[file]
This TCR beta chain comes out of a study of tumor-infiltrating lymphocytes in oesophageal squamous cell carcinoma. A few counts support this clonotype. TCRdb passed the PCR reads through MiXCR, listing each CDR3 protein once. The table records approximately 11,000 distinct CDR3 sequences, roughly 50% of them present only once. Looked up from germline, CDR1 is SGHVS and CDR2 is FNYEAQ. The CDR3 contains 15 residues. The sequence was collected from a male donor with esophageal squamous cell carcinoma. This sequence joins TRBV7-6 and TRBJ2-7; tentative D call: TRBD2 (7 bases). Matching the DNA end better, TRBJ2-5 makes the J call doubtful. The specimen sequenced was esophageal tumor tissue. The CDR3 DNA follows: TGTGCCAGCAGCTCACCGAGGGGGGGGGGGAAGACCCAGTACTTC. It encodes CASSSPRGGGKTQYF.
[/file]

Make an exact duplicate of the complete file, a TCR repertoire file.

This TCR beta chain comes out of a study of tumor-infiltrating lymphocytes in oesophageal squamous cell carcinoma. A few counts support this clonotype. TCRdb passed the PCR reads through MiXCR, listing each CDR3 protein once. The table records approximately 11,000 distinct CDR3 sequences, roughly 50% of them present only once. Looked up from germline, CDR1 is SGHVS and CDR2 is FNYEAQ. The CDR3 contains 15 residues. The sequence was collected from a male donor with esophageal squamous cell carcinoma. This sequence joins TRBV7-6 and TRBJ2-7; tentative D call: TRBD2 (7 bases). Matching the DNA end better, TRBJ2-5 makes the J call doubtful. The specimen sequenced was esophageal tumor tissue. The CDR3 DNA follows: TGTGCCAGCAGCTCACCGAGGGGGGGGGGGAAGACCCAGTACTTC. It encodes CASSSPRGGGKTQYF.